I attended a lecture by former Florida Governor Jeb Bush last year at which he spoke positively about the Common Core State Standards Initiative (CCSS), explaining that governors and state commissioners or secretaries of education developed the program. It is entirely voluntary, and is designed to set uniform high education standards in the states that participate.
The idea seems potentially beneficial, given that the states control it and not the federal government. In support, Mr. Bush cites the fact that the U.S. has fallen behind many other countries in educational attainment, and that CCSS can reverse this trend.
“Let me tell you something,” Mr. Bush said recently at the Broward Workshop business breakfast, as reported by The Miami Herald. “In Asia today, they don’t care about children’s self esteem. They care about math, whether they can read – in English – whether they understand why science is important, whether they have the grit and determination to be successful.”
Appearing on the Hugh Hewitt radio program the host breached the idea that CCSS would be a national curriculum. “In fact, standards are different than curriculum,” Mr. Bush responded, “and that’s where I think the biggest misnomer is where people legitimately get concerned. I would be concerned if we had a national curriculum influenced by the federal government. My God, I’d break out in a rash.” The curriculum, he said, “should be driven by state and local school districts and by policy makers at the state level.”
So, CCSS sounds pretty good. Ideas often fail to reach their expectations, however, and where Common Core is concerned there are numerous examples of how its implementation fails to match up with the high ideals Mr. Bush believes in.
To say that the Common Core approach to basic mathematics is different takes understatement to a new level. If the problem is to find the sum of 26 and 17, we would normally put the addends one above the other, add 7 and 6 to get 13, put the 3 down and carry the 1, then add the 1, the 2 and the other 1 to get 43.
Not so with Common Core math. Here’s how CCSS does it:
Add 26 + 17 by breaking apart numbers to make a ten. Use a number that adds with the 6 in 26 to make a 10. Since 6 + 4 = 10, use 4. Think: 17 = 4 + 13. Add 26 + 4 = 30. Add 30 + 13 = 43. So, 26 + 17 = 43.
Does the CCSS method work? Well, yes, it works. And perhaps some beneficial learning takes place. However it is somewhat like when trying to fly from Washington, DC to New York City, you first fly to Nashville, TN, then to Atlanta, GA, then to Boston, MA then to NYC.
Most important in education, however, is the content presented in the classroom. The most high-minded goals are meaningless if what students actually experience ignores them.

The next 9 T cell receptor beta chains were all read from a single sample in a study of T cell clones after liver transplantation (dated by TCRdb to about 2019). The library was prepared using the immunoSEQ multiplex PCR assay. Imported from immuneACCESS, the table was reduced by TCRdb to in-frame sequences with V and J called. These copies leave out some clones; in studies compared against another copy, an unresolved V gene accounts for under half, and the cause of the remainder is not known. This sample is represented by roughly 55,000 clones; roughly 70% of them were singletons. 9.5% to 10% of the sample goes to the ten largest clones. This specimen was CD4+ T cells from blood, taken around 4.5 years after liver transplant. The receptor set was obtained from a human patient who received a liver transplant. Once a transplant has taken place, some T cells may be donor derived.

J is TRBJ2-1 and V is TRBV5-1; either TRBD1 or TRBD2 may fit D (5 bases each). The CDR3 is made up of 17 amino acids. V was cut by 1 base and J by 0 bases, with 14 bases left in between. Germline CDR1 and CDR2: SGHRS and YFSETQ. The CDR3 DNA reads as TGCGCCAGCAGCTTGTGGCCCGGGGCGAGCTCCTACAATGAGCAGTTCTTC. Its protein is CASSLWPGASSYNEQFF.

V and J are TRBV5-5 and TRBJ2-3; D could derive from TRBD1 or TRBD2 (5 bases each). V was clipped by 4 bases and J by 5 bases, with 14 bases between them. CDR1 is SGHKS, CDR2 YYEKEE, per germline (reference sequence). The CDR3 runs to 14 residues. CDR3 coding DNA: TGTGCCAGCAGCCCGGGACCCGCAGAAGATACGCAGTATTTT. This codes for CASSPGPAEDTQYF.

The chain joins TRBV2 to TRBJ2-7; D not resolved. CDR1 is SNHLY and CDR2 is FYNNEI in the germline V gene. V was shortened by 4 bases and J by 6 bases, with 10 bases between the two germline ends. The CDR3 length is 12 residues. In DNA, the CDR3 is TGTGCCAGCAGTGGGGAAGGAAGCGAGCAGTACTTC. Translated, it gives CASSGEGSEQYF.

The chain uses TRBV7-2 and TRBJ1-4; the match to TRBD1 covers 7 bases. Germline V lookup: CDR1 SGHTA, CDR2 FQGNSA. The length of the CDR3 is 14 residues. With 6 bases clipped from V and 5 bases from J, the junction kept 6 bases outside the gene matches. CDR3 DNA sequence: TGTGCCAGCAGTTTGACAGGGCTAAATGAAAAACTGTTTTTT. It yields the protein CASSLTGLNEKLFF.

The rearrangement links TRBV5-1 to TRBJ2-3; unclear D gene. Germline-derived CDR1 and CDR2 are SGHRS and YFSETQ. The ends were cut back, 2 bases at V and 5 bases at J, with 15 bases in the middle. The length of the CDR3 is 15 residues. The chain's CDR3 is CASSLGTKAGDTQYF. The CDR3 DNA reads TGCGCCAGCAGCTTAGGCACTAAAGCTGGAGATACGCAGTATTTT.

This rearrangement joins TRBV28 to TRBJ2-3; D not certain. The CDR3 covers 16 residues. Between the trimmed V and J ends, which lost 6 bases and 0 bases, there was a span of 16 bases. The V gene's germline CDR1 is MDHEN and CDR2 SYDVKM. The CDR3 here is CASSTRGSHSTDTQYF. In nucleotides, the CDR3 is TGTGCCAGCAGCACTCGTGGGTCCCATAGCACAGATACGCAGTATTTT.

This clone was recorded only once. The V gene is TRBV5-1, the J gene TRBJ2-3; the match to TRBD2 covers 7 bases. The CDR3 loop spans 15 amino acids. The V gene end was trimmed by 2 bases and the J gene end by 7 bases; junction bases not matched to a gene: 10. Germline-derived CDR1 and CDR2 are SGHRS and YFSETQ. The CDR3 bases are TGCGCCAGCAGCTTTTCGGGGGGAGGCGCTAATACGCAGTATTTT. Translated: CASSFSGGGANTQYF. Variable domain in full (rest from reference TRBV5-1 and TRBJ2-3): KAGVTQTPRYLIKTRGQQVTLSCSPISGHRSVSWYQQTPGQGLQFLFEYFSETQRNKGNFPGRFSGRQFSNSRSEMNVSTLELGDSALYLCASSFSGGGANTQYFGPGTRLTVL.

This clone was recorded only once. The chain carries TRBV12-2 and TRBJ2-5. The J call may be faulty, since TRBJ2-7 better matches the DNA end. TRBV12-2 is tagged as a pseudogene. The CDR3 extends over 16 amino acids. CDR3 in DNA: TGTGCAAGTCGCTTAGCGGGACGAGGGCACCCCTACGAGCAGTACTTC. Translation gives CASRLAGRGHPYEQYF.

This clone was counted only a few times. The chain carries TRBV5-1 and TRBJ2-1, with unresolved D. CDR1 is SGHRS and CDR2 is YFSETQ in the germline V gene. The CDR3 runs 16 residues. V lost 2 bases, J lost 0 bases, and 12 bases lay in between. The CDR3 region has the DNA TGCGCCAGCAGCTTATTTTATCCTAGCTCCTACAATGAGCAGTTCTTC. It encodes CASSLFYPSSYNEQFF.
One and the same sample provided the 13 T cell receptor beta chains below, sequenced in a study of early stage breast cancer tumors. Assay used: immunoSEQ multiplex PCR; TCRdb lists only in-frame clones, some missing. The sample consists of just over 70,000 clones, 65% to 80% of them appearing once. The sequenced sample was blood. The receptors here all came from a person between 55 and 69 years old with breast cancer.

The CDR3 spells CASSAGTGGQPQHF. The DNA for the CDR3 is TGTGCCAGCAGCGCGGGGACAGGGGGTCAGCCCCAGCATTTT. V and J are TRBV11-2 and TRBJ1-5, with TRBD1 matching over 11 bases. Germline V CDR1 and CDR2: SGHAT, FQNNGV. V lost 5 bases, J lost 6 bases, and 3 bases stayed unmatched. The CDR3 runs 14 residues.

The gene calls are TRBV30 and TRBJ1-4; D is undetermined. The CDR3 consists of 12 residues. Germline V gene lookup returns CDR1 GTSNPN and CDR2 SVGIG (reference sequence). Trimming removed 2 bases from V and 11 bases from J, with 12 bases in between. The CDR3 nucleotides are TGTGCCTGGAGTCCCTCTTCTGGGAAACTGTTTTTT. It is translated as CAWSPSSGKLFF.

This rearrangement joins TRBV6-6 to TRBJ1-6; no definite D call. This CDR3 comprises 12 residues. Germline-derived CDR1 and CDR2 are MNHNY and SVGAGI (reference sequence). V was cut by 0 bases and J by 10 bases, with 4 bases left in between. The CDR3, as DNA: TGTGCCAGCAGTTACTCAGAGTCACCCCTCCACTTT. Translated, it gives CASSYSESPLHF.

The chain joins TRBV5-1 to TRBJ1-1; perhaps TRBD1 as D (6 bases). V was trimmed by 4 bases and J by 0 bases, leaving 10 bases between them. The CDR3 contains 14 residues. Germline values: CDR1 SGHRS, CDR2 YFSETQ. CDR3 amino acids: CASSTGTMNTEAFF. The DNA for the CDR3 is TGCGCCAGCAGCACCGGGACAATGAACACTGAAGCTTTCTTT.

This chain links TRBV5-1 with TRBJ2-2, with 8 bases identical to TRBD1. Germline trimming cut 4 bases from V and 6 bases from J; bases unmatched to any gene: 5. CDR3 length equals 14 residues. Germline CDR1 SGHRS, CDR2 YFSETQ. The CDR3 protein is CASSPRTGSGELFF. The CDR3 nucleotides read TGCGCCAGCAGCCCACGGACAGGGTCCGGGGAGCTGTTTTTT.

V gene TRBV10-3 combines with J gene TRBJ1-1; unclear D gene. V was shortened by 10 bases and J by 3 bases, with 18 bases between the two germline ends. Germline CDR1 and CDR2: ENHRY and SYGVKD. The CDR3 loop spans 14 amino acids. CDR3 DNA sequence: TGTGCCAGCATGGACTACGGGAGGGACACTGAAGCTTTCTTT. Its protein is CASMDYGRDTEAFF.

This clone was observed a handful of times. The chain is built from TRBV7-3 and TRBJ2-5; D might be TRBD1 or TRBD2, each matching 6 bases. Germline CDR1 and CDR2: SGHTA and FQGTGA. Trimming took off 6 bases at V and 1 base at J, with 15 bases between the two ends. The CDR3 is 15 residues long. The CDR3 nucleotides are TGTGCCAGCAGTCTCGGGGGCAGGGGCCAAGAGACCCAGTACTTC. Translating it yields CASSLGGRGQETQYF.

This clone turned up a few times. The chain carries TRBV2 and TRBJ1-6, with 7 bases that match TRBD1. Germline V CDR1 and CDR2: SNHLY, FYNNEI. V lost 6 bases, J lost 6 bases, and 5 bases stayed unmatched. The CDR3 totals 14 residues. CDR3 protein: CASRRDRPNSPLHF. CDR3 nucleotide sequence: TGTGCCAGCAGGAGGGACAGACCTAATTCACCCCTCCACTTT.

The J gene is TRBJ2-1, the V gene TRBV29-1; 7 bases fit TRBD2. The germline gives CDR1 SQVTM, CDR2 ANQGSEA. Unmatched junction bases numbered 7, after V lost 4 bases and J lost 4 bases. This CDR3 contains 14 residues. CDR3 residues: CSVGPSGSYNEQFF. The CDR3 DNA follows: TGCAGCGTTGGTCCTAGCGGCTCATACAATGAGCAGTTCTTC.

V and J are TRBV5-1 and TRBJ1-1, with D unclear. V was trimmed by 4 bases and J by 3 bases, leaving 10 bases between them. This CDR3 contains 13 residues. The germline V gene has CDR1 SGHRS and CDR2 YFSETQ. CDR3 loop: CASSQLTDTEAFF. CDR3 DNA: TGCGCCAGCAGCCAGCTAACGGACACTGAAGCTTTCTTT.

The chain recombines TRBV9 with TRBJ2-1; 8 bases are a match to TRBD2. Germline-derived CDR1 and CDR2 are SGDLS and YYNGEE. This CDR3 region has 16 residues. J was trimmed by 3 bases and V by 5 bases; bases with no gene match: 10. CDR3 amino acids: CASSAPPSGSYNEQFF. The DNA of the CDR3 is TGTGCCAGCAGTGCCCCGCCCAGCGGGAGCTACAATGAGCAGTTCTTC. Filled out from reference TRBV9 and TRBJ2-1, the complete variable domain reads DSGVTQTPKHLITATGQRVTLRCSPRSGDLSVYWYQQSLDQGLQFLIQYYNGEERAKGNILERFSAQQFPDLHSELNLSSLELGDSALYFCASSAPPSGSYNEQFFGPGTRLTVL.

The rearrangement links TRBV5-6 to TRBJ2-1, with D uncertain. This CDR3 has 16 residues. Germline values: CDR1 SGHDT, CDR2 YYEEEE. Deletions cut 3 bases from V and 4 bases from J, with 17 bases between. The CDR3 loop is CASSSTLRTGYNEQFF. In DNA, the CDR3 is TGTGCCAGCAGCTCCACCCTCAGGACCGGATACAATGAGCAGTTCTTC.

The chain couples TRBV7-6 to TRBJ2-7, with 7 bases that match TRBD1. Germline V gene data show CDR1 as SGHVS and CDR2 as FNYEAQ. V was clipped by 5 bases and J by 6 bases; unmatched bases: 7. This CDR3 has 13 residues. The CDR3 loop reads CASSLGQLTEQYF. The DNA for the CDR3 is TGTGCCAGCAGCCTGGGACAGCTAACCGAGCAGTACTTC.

Testifying before the Alabama Senate Education Committee, Becky Gerritson focused primarily on an 11th grade literature textbook called The American Experience: 1900-Present by Prentice Hall, with the words “Common Core Edition” on the cover. She explained that it contains anti-American themes and misrepresents our nation’s founding, and she supports a bill to allow local school districts to opt out of Common Core.
But where she really got the Committee’s attention was when she began reading six sentences of Toni Morrison’s book The Bluest Eye, which she said is recommended reading for 11th graders.
What she read produced gasps from the audience, and the chairman stopped her, and did not allowed her to finish. You see, this book recommended for 11th graders is the story of an 8-year old black girl. The six sentences she chose to read were a graphic depiction of a sex act between a pedophile and the 8-year-old, and contained, among several pornographic phrases that are inappropriate for this column, the F-word that brought the testimony to a close.
Defenders of Common Core might argue that most 11th graders are familiar with such language and concepts, but that is totally beside the point. It is completely inappropriate for a high school classroom.
And political pressure is also present.
According to Susan Kimball, a kindergarten teacher of 20 years in the Sikeston, Missouri Public School District, her opposition to Common Core resulted in bullying and intimidation from administrators and fellow teachers.
Ms. Kimball related that she was told at an in-service meeting to “be careful about what you post on Facebook, or talk about in the public regarding Common Core. Don’t say anything negative. It could affect your job.” But she continued to speak out.
“When I turned in a personal day request to come support the rally for House Bill 1490,” she said, “I was asked by my principal, ‘Do you really want that in your personnel file?’ And then I was bullied and ostracized by my administration, a few other teachers and the president of the school board. And that continues today,” she said.